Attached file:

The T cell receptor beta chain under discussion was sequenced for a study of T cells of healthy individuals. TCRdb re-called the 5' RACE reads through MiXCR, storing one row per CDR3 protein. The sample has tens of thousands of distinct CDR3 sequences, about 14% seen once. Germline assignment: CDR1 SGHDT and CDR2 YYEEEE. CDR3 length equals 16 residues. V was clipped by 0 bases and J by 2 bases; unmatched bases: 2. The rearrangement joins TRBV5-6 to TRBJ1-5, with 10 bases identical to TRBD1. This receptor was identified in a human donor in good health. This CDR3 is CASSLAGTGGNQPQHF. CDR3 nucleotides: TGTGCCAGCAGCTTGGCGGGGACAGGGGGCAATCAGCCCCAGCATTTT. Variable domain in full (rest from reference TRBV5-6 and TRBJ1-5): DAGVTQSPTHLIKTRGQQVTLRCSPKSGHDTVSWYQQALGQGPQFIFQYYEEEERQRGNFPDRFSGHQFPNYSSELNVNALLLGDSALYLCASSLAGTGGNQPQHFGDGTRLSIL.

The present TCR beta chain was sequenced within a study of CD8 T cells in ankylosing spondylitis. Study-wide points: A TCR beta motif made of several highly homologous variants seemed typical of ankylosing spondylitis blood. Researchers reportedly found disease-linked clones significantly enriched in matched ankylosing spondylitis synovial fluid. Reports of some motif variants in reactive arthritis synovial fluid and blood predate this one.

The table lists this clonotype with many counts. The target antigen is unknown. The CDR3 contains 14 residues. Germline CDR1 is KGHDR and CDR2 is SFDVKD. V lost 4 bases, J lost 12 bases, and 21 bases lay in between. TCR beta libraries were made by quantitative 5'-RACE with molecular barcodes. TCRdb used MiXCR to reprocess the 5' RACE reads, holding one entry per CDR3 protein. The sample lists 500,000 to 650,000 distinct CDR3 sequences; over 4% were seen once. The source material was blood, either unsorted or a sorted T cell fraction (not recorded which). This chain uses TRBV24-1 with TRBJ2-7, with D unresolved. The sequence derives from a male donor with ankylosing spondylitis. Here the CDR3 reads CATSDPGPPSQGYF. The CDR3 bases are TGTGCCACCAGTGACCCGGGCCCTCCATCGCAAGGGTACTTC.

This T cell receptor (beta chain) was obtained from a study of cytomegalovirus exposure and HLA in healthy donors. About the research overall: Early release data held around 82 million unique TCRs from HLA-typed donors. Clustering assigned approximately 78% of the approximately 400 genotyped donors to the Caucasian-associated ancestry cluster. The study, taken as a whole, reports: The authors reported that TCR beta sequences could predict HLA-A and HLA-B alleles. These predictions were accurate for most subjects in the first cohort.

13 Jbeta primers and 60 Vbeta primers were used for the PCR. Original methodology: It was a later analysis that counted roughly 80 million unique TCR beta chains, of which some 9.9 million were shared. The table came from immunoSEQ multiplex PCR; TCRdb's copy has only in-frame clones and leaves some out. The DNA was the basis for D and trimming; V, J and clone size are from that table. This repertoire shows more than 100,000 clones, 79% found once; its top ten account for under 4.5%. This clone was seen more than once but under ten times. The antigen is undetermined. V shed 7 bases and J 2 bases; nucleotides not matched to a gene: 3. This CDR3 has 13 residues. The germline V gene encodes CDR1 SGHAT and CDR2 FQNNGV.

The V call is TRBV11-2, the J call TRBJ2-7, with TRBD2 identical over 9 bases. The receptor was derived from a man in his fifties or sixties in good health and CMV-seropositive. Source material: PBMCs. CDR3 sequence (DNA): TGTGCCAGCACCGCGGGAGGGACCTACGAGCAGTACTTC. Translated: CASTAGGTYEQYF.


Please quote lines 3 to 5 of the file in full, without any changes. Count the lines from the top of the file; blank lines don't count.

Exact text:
The table lists this clonotype with many counts. The target antigen is unknown. The CDR3 contains 14 residues. Germline CDR1 is KGHDR and CDR2 is SFDVKD. V lost 4 bases, J lost 12 bases, and 21 bases lay in between. TCR beta libraries were made by quantitative 5'-RACE with molecular barcodes. TCRdb used MiXCR to reprocess the 5' RACE reads, holding one entry per CDR3 protein. The sample lists 500,000 to 650,000 distinct CDR3 sequences; over 4% were seen once. The source material was blood, either unsorted or a sorted T cell fraction (not recorded which). This chain uses TRBV24-1 with TRBJ2-7, with D unresolved. The sequence derives from a male donor with ankylosing spondylitis. Here the CDR3 reads CATSDPGPPSQGYF. The CDR3 bases are TGTGCCACCAGTGACCCGGGCCCTCCATCGCAAGGGTACTTC.

This T cell receptor (beta chain) was obtained from a study of cytomegalovirus exposure and HLA in healthy donors. About the research overall: Early release data held around 82 million unique TCRs from HLA-typed donors. Clustering assigned approximately 78% of the approximately 400 genotyped donors to the Caucasian-associated ancestry cluster. The study, taken as a whole, reports: The authors reported that TCR beta sequences could predict HLA-A and HLA-B alleles. These predictions were accurate for most subjects in the first cohort.

13 Jbeta primers and 60 Vbeta primers were used for the PCR. Original methodology: It was a later analysis that counted roughly 80 million unique TCR beta chains, of which some 9.9 million were shared. The table came from immunoSEQ multiplex PCR; TCRdb's copy has only in-frame clones and leaves some out. The DNA was the basis for D and trimming; V, J and clone size are from that table. This repertoire shows more than 100,000 clones, 79% found once; its top ten account for under 4.5%. This clone was seen more than once but under ten times. The antigen is undetermined. V shed 7 bases and J 2 bases; nucleotides not matched to a gene: 3. This CDR3 has 13 residues. The germline V gene encodes CDR1 SGHAT and CDR2 FQNNGV.